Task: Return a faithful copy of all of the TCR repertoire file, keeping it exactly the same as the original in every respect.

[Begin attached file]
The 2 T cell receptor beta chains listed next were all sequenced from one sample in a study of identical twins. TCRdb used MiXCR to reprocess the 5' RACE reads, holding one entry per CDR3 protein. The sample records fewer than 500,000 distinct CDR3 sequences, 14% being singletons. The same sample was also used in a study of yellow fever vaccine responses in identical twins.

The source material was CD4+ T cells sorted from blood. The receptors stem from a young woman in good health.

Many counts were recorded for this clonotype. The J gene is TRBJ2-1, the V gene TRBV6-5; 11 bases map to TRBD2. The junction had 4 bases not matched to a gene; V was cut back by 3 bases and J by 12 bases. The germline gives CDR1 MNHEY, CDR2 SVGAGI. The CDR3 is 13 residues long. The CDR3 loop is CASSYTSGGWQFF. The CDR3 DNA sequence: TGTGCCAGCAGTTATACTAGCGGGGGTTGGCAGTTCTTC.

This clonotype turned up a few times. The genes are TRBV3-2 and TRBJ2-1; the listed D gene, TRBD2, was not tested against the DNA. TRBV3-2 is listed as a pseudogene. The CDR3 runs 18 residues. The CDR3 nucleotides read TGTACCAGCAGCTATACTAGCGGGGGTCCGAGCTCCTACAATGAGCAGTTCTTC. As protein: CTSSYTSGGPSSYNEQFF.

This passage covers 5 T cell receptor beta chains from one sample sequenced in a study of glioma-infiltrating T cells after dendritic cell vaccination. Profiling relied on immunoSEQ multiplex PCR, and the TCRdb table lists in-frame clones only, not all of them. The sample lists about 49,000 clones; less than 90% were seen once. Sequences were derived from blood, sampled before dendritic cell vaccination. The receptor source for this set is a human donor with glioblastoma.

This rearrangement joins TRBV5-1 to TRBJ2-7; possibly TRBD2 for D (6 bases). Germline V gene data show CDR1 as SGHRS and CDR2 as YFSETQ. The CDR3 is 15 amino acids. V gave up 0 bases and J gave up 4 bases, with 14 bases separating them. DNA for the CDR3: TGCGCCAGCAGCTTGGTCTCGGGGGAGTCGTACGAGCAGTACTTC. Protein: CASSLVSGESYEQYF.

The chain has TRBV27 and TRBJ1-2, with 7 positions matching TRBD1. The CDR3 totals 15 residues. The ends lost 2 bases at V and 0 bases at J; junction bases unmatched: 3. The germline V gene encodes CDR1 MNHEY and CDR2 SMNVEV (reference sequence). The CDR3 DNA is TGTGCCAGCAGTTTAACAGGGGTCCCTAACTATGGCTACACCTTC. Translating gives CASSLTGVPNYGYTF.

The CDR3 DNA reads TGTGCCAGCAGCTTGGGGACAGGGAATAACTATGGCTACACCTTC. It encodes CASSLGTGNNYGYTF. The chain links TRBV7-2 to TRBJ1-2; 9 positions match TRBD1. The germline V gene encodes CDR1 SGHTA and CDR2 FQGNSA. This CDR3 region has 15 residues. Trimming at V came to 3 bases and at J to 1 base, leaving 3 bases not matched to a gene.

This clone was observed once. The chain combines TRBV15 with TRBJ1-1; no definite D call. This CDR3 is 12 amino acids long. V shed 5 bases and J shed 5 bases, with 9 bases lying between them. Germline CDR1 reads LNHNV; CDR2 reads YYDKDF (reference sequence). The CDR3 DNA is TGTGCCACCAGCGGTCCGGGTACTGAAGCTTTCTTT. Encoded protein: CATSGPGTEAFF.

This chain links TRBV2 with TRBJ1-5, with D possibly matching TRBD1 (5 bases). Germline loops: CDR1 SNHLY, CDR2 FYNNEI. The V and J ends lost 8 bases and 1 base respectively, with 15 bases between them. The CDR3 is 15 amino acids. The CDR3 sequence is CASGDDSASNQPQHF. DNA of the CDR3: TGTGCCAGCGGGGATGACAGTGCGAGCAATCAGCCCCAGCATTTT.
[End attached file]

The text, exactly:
The 2 T cell receptor beta chains listed next were all sequenced from one sample in a study of identical twins. TCRdb used MiXCR to reprocess the 5' RACE reads, holding one entry per CDR3 protein. The sample records fewer than 500,000 distinct CDR3 sequences, 14% being singletons. The same sample was also used in a study of yellow fever vaccine responses in identical twins.

The source material was CD4+ T cells sorted from blood. The receptors stem from a young woman in good health.

Many counts were recorded for this clonotype. The J gene is TRBJ2-1, the V gene TRBV6-5; 11 bases map to TRBD2. The junction had 4 bases not matched to a gene; V was cut back by 3 bases and J by 12 bases. The germline gives CDR1 MNHEY, CDR2 SVGAGI. The CDR3 is 13 residues long. The CDR3 loop is CASSYTSGGWQFF. The CDR3 DNA sequence: TGTGCCAGCAGTTATACTAGCGGGGGTTGGCAGTTCTTC.

This clonotype turned up a few times. The genes are TRBV3-2 and TRBJ2-1; the listed D gene, TRBD2, was not tested against the DNA. TRBV3-2 is listed as a pseudogene. The CDR3 runs 18 residues. The CDR3 nucleotides read TGTACCAGCAGCTATACTAGCGGGGGTCCGAGCTCCTACAATGAGCAGTTCTTC. As protein: CTSSYTSGGPSSYNEQFF.

This passage covers 5 T cell receptor beta chains from one sample sequenced in a study of glioma-infiltrating T cells after dendritic cell vaccination. Profiling relied on immunoSEQ multiplex PCR, and the TCRdb table lists in-frame clones only, not all of them. The sample lists about 49,000 clones; less than 90% were seen once. Sequences were derived from blood, sampled before dendritic cell vaccination. The receptor source for this set is a human donor with glioblastoma.

This rearrangement joins TRBV5-1 to TRBJ2-7; possibly TRBD2 for D (6 bases). Germline V gene data show CDR1 as SGHRS and CDR2 as YFSETQ. The CDR3 is 15 amino acids. V gave up 0 bases and J gave up 4 bases, with 14 bases separating them. DNA for the CDR3: TGCGCCAGCAGCTTGGTCTCGGGGGAGTCGTACGAGCAGTACTTC. Protein: CASSLVSGESYEQYF.

The chain has TRBV27 and TRBJ1-2, with 7 positions matching TRBD1. The CDR3 totals 15 residues. The ends lost 2 bases at V and 0 bases at J; junction bases unmatched: 3. The germline V gene encodes CDR1 MNHEY and CDR2 SMNVEV (reference sequence). The CDR3 DNA is TGTGCCAGCAGTTTAACAGGGGTCCCTAACTATGGCTACACCTTC. Translating gives CASSLTGVPNYGYTF.

The CDR3 DNA reads TGTGCCAGCAGCTTGGGGACAGGGAATAACTATGGCTACACCTTC. It encodes CASSLGTGNNYGYTF. The chain links TRBV7-2 to TRBJ1-2; 9 positions match TRBD1. The germline V gene encodes CDR1 SGHTA and CDR2 FQGNSA. This CDR3 region has 15 residues. Trimming at V came to 3 bases and at J to 1 base, leaving 3 bases not matched to a gene.

This clone was observed once. The chain combines TRBV15 with TRBJ1-1; no definite D call. This CDR3 is 12 amino acids long. V shed 5 bases and J shed 5 bases, with 9 bases lying between them. Germline CDR1 reads LNHNV; CDR2 reads YYDKDF (reference sequence). The CDR3 DNA is TGTGCCACCAGCGGTCCGGGTACTGAAGCTTTCTTT. Encoded protein: CATSGPGTEAFF.

This chain links TRBV2 with TRBJ1-5, with D possibly matching TRBD1 (5 bases). Germline loops: CDR1 SNHLY, CDR2 FYNNEI. The V and J ends lost 8 bases and 1 base respectively, with 15 bases between them. The CDR3 is 15 amino acids. The CDR3 sequence is CASGDDSASNQPQHF. DNA of the CDR3: TGTGCCAGCGGGGATGACAGTGCGAGCAATCAGCCCCAGCATTTT.